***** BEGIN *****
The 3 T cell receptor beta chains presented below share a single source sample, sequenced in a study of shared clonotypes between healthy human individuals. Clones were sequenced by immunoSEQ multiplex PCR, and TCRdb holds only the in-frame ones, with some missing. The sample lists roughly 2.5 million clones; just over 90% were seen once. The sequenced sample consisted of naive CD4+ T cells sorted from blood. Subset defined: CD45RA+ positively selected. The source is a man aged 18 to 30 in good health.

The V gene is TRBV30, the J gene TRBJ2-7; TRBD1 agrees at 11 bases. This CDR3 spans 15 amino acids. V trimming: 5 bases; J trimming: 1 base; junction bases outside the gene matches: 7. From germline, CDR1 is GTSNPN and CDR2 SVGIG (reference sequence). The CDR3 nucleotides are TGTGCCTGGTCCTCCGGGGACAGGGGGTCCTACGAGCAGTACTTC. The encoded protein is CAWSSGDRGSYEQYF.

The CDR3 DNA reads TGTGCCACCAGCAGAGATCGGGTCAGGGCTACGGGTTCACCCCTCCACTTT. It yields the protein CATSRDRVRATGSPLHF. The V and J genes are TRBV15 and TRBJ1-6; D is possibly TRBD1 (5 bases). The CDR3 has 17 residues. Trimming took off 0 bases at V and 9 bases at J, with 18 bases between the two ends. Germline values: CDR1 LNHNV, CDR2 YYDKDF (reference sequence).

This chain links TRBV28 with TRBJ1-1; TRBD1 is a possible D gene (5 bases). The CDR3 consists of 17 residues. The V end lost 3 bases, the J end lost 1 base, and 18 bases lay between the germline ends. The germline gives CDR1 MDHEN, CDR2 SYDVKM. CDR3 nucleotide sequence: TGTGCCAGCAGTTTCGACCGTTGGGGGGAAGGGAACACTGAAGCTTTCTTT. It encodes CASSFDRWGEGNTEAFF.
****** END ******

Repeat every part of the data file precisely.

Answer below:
The 3 T cell receptor beta chains presented below share a single source sample, sequenced in a study of shared clonotypes between healthy human individuals. Clones were sequenced by immunoSEQ multiplex PCR, and TCRdb holds only the in-frame ones, with some missing. The sample lists roughly 2.5 million clones; just over 90% were seen once. The sequenced sample consisted of naive CD4+ T cells sorted from blood. Subset defined: CD45RA+ positively selected. The source is a man aged 18 to 30 in good health.

The V gene is TRBV30, the J gene TRBJ2-7; TRBD1 agrees at 11 bases. This CDR3 spans 15 amino acids. V trimming: 5 bases; J trimming: 1 base; junction bases outside the gene matches: 7. From germline, CDR1 is GTSNPN and CDR2 SVGIG (reference sequence). The CDR3 nucleotides are TGTGCCTGGTCCTCCGGGGACAGGGGGTCCTACGAGCAGTACTTC. The encoded protein is CAWSSGDRGSYEQYF.

The CDR3 DNA reads TGTGCCACCAGCAGAGATCGGGTCAGGGCTACGGGTTCACCCCTCCACTTT. It yields the protein CATSRDRVRATGSPLHF. The V and J genes are TRBV15 and TRBJ1-6; D is possibly TRBD1 (5 bases). The CDR3 has 17 residues. Trimming took off 0 bases at V and 9 bases at J, with 18 bases between the two ends. Germline values: CDR1 LNHNV, CDR2 YYDKDF (reference sequence).

This chain links TRBV28 with TRBJ1-1; TRBD1 is a possible D gene (5 bases). The CDR3 consists of 17 residues. The V end lost 3 bases, the J end lost 1 base, and 18 bases lay between the germline ends. The germline gives CDR1 MDHEN, CDR2 SYDVKM. CDR3 nucleotide sequence: TGTGCCAGCAGTTTCGACCGTTGGGGGGAAGGGAACACTGAAGCTTTCTTT. It encodes CASSFDRWGEGNTEAFF.